Yokoo Tadanori. Diary of a Shinjuku Thief (Sōzōsha) (Shinjuku dorobō nikki [Sōzōsha]). 1968. Screenprint. 39 1/4 × 28″ (99.7 × 71.1 cm). The Museum of Modern Art, New York. Gift of the designer. © 2012 Yokoo Tadanori

In conjunction with the gallery exhibition Tokyo 1955–1970: A New Avant-Garde, The Museum of Modern Art and The Japan Foundation present the most comprehensive U.S. retrospective ever devoted to the Art Theater Guild, the independent film company that radically transformed Japanese cinema by producing and distributing experimental, transgressive, and genre-shattering films from the early 1960s until the mid-1980s. Free from the strictures and conventions of the mainstream Japanese studio system, the underground cinema of the Art Theater Guild was characterized by its provocative depictions of sex, violence, politics, and social upheaval. The ATG also provided a fresh testing ground for collaboration among filmmakers, composers, dancers, novelists, artists, performance artists, and avant-garde theater companies. This exhibition of approximately 71 titles features such seminal Japanese directors as Hiroshi Teshigahara, Kaneto Shindo, Shohei Imamura, Nagisa Oshima, Toshio Matsumuro, and Koji Wakamatsu, and runs concurrently with the gallery exhibition Tokyo: 1955–1970. Also presented are several programs of Japanese underground cinema of the period, including experimental films and videos by Donald Richie, Masao Adachi, Takahiko Iimura, and others. Two of the leading filmmakers of the Art Theater Guild, Nobuhiko Obayashi and Susumu Hani, will make rare New York appearances to introduce their work, as will the artist Takahiko Iimura.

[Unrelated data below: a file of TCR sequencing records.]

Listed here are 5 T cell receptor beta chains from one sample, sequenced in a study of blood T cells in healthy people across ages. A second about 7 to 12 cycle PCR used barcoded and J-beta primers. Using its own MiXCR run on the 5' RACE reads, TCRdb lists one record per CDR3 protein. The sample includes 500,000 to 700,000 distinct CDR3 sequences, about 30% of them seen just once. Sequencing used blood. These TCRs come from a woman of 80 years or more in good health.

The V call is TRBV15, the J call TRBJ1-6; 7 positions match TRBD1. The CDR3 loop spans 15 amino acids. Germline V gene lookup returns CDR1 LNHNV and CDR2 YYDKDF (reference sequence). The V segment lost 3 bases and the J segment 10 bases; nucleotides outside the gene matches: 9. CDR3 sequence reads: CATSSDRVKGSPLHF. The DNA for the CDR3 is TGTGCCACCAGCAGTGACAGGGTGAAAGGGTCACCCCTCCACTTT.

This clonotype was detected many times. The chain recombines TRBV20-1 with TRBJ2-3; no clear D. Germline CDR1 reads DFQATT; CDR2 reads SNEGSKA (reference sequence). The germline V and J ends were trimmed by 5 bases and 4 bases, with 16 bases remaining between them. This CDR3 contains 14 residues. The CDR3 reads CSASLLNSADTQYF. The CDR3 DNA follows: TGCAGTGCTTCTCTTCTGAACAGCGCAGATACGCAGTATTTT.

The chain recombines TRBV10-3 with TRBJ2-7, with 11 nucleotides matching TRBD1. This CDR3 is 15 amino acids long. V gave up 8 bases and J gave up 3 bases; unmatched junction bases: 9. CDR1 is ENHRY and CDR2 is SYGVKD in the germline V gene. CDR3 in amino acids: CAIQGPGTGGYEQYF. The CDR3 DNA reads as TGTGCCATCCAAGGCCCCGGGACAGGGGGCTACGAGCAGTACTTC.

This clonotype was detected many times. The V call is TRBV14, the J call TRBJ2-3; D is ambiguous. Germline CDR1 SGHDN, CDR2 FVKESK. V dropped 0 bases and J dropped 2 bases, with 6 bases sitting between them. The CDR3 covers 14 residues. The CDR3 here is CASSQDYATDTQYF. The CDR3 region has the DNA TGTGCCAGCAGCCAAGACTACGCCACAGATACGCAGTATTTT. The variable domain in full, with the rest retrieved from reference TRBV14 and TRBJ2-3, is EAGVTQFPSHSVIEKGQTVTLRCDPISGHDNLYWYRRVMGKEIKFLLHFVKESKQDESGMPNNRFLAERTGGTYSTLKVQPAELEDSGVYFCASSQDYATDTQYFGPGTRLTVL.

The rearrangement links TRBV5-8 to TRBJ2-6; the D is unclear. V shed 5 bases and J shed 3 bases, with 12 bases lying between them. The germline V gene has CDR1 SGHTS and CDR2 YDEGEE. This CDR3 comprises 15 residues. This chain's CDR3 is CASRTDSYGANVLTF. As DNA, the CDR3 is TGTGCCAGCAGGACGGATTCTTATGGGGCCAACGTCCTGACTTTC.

MoMA’s groundbreaking ATG exhibition features pioneering Japanese New Wave work by Nagisa Oshima and Kaneto Shindo, as well independent productions like the novelist and playwright Yukio Mishima’s only film, his nationalist Yukoku (Patriotism/The Rites of Love and Death) (1966); Imamura’s Ningen Johatsu (A Man Vanishes) (1967), a strangely haunting hybrid of fiction and documentary; Toshio Matsumoto’s delirious gay retelling of Oedipus Rex in Bara no Soretsu (Funeral Parade of Roses) (1969) as well as his Shura (Pandemonium) (1971); Akio Jissoji’s Mujo (This Transient Life) (1970), which remains one of the few successful cinematic representations of Buddhist philosophy; and Koji Wakamatsu’s incendiary leftist tract Tenshi no Kokotsu (Ecstasy of the Angels) (1972).

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Tokyo 1955-1970: A New Avant-Garde
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Curated by Go Hirasawa, Meiji-Gakuin University; Roland Domenig, University of Vienna; and Joshua Siegel, Associate Curator, Department of Film, The Museum of Modern Art. Curatorial assistance provided by Julian Ross, University of Leeds. The exhibition is co-organized by The Museum of Modern Art and The Japan Foundation.

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